Richard Trumka, AFL-CIO President:
We’ve covered a lot of ground over the past four days. We’ve passed important resolutions. We’ve debated urgent issues. We’ve heard from incredible speakers. This next segment brings it all together.
As we’ve discussed throughout the convention, the rules of our economy have been written so corporations win and working people lose. This assault on our rights and freedoms is bad for our families, our communities and our democracy.
When the rules have been rigged against us for so long… when we keep working harder for less... when corporations and politicians continue to chip away at our health care and retirement… when forming a union feels like climbing a mountain... it can be hard to know the next right step.
I think it’s time to get back to basics.
The policy agenda and political accountability measures passed this week put us on a path to the change we need. What’s missing is a clear, concise statement of rights that captures our aspirations.
Sisters and brothers, working people need a bill of rights.
A collective bargaining agreement for America.
This will serve as a platform for our members to rally around. It will give prospective members a clear statement of our values. And it will provide political candidates and elected officials with a litmus test for our support.
We simply refuse to accept the reality of struggling to make ends meet in the richest country in the world at its richest point in history. And so we demand rights that ensure we are able, through our work, to lead better lives.
Let me know turn it over to Liz Shuler.
Liz Shuler, AFL-CIO Secretary-Treasurer:
Thank you, Rich. This is an idea whose time has come.
We recently conducted a survey of working people and three quarters of respondents said they should have a bill of rights. And for good reason. Employers and politicians are conspiring to hold down wages.Outdated labor laws are making it harder and harder to form a union. Young people are graduating college with mountains of debt, if they can afford to go at all. Women are still being paid less than men for doing the same job.
Of the people we surveyed, a third do not have health insurance. Three in four do not have a pension. We can and must do better.
Throughout the week, we’ve spoken to delegates about what a Workers Bill of Rights would mean to them. Let’s see what they had to say.
Tefere Gebre, AFL-CIO Executive Vice President:
As you can see from that video, there is a lot of enthusiasm for guaranteeing every work basic freedoms and protections. So at this time, I’d like to briefly outline the components of our proposed Workers’ Bill of Rights.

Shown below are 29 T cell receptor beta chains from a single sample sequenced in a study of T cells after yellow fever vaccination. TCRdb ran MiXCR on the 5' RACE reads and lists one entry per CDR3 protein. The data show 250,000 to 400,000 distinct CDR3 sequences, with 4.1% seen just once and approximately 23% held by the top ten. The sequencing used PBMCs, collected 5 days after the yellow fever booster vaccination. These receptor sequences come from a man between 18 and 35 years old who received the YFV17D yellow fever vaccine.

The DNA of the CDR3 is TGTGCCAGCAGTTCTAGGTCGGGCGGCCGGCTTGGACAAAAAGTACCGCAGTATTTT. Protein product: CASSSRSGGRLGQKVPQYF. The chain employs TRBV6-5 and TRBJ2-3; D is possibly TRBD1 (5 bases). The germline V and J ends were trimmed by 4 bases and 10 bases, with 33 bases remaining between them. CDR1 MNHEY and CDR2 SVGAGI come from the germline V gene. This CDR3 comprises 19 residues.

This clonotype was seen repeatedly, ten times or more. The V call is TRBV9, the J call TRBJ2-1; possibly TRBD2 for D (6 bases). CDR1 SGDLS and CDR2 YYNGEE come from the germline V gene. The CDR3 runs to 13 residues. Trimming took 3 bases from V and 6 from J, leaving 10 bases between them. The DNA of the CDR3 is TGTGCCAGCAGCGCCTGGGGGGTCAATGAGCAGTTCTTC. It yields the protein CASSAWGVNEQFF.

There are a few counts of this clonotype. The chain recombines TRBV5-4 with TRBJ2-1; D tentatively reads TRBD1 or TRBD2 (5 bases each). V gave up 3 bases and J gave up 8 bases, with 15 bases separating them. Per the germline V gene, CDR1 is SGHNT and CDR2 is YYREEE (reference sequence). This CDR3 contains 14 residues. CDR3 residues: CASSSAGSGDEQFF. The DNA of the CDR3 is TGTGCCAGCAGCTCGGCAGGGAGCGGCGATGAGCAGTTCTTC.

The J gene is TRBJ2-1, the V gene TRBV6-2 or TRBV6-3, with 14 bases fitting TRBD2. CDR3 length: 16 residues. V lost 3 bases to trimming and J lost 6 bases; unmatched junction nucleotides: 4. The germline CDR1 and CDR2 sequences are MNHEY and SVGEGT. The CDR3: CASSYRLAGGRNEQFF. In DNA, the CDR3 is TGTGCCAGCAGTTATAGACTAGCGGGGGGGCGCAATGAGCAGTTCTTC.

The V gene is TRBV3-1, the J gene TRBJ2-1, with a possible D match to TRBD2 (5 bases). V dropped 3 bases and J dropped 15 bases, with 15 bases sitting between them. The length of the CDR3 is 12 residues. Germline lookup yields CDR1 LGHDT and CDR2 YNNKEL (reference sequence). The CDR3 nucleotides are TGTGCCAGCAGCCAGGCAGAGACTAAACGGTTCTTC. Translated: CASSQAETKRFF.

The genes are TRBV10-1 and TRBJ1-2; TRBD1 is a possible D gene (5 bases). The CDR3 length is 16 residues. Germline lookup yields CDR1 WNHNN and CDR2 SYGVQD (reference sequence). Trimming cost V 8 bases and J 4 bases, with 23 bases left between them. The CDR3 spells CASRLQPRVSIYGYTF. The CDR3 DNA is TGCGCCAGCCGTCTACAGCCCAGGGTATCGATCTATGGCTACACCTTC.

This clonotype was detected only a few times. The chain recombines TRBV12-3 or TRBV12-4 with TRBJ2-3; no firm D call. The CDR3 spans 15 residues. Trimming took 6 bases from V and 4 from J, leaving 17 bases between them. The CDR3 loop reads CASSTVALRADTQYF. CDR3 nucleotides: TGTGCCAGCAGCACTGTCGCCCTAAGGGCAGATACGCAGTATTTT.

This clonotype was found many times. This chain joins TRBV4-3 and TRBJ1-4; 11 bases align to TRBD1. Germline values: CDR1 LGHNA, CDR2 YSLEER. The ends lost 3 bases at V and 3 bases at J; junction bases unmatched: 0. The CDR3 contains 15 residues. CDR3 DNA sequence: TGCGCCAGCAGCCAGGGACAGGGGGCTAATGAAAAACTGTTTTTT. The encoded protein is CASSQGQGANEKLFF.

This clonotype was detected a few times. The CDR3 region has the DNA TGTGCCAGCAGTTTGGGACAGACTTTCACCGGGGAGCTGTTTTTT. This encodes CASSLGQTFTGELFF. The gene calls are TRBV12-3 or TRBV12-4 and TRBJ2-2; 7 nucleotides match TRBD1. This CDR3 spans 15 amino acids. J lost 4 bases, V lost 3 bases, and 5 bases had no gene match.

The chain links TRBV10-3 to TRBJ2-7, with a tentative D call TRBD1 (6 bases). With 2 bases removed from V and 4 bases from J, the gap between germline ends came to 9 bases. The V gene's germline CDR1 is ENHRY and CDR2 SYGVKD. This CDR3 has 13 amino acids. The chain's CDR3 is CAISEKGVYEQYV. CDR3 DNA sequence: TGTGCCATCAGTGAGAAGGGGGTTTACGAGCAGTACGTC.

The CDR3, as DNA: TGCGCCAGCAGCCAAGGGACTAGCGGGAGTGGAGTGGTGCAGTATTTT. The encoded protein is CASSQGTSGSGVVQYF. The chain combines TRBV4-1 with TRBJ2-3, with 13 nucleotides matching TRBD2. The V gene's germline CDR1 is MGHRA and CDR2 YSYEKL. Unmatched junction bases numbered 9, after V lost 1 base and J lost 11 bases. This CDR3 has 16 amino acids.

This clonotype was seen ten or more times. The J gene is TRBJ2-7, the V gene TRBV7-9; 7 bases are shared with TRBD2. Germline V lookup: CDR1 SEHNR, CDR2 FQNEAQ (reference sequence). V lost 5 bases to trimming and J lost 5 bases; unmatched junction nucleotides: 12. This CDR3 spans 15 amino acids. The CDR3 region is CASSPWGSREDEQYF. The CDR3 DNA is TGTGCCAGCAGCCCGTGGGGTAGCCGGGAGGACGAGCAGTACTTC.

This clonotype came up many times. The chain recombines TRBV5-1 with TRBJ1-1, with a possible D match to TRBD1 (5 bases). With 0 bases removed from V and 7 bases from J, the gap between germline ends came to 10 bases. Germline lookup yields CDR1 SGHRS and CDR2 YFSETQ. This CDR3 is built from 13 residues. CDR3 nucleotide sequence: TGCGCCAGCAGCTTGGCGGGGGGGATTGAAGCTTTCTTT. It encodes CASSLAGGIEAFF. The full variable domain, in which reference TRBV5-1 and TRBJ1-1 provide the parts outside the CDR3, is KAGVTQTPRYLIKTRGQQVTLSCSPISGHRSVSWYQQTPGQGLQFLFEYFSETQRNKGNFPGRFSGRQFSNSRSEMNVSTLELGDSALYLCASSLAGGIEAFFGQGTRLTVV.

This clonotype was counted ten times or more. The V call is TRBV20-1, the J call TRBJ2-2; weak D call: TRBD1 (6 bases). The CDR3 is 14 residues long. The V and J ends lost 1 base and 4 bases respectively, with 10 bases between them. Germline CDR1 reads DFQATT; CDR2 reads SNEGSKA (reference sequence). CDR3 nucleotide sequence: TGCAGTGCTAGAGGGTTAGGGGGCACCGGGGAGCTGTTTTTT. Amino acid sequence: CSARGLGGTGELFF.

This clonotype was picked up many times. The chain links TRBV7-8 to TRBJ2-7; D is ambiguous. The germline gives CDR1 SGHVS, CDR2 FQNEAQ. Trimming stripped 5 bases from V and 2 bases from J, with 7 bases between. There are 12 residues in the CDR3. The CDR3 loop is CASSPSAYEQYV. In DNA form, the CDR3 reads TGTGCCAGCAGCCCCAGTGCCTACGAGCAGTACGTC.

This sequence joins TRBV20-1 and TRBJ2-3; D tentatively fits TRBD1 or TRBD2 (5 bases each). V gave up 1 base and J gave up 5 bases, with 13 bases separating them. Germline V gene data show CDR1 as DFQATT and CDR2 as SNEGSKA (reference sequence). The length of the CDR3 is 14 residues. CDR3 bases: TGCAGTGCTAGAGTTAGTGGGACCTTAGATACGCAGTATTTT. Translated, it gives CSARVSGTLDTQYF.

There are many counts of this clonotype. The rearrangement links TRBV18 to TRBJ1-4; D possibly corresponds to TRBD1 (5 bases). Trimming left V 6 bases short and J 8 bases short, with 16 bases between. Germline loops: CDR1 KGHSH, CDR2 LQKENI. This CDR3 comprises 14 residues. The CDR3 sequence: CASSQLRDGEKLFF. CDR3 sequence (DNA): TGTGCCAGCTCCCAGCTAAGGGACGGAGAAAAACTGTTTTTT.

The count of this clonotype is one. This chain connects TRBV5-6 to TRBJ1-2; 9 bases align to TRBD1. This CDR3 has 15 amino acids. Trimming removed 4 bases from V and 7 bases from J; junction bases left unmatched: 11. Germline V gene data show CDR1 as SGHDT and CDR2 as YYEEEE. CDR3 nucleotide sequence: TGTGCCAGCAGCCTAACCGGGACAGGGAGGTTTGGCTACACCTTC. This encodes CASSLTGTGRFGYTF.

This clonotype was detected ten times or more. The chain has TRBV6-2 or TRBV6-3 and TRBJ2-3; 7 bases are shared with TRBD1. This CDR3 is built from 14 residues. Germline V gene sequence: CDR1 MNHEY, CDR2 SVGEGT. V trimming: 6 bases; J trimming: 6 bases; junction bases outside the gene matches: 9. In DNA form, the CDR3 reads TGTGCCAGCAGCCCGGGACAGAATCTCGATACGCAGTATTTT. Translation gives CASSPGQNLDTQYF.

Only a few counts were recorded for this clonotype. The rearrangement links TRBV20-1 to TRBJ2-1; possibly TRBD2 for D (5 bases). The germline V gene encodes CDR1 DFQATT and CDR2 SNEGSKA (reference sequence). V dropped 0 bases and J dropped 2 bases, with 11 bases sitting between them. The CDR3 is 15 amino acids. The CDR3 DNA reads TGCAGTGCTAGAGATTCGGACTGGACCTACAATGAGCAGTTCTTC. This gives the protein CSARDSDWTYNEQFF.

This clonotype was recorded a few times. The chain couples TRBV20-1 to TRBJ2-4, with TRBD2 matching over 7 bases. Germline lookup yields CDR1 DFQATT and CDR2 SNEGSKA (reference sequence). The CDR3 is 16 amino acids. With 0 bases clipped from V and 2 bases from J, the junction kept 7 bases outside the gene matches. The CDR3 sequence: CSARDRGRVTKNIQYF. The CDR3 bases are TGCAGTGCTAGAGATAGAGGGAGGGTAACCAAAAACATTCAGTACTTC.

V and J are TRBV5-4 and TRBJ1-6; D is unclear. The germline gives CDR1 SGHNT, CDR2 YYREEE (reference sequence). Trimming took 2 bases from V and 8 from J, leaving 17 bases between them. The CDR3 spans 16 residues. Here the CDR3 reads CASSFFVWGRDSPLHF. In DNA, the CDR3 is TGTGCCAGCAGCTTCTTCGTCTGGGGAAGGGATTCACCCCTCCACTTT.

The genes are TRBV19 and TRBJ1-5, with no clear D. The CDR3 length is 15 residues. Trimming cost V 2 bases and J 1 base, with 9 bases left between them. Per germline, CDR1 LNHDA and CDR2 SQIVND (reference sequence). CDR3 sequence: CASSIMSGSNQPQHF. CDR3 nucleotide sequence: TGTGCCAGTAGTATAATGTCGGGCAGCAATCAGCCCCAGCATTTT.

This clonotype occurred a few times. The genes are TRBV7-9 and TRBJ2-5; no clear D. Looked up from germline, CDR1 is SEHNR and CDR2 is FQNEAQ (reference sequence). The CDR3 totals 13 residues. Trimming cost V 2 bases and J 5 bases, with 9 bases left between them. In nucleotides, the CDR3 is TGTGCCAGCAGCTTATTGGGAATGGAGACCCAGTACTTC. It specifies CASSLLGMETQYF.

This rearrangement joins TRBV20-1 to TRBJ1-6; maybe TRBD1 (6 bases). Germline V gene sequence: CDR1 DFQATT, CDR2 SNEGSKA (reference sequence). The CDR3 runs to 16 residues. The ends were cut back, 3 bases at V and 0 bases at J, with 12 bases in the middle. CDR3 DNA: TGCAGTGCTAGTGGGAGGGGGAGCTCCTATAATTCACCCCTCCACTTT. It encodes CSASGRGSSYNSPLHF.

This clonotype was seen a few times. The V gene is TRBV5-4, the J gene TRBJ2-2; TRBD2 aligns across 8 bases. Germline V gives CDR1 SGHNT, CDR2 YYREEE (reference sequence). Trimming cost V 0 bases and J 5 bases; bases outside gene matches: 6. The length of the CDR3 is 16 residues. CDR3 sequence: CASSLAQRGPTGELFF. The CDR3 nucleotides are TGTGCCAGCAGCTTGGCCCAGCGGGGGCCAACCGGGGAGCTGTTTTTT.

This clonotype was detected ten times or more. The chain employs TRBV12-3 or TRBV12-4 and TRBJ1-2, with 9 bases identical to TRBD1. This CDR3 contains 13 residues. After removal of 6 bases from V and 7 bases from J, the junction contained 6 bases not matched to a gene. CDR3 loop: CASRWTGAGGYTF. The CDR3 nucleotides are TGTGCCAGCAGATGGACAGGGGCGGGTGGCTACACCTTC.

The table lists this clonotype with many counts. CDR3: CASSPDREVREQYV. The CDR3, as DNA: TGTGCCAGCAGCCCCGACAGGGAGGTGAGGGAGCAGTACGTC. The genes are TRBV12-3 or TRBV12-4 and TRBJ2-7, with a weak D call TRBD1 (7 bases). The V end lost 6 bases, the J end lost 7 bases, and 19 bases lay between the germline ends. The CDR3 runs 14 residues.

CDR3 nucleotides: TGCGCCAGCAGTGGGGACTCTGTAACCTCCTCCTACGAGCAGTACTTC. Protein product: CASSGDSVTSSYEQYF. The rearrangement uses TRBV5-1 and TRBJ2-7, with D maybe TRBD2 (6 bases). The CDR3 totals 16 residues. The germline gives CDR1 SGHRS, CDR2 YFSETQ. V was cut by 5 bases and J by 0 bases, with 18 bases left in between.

- A Good Job with Fair Wages: Everyone who wants to work has the right to a good job where we earn a fair return on our work and receive a wage that allows us to support ourselves and our families.
- Quality Health Care: Regardless of income, job or a pre-existing condition.
- A Safe Job: Free from harassment and violence.
- Paid Time Off and Flexible Scheduling.
- Freedom from Discrimination: In hiring, firing and promotions.
- Retire with Dignity: And financial security.
- Education: Public K-12, higher education and career training that advances our knowledge and skills without leaving us in debt.
- Freedom to Join Together: To negotiate with our co-workers for better wages and working conditions, whether we are in a union or not.
- A Voice in Democracy: To freely exercise our democratic voice through voting and civic participation so that we can make sure our government stands up for this Workers’ Bill of Rights.
Sisters and brothers, we urge the labor movement to mobilize in coordination with all who share our values to make this bill of rights a reality for all working people.
I’d now like to call on Cecil Roberts, Chair of the Resolutions Committee, to move the resolution.
Cecil Roberts, UMWA President:
Thank you, Tefere. And thank you Rich and Liz. It is fitting that the Workers’ Bill of Rights is Resolution 1, because it includes all of our primary goals as labor movement. I strongly encourage the delegates to pass this resolution and use it as a tool to support our organizing and political work.
So on behalf of the Resolutions Committee, which recommends adoption, I move Resolution 1.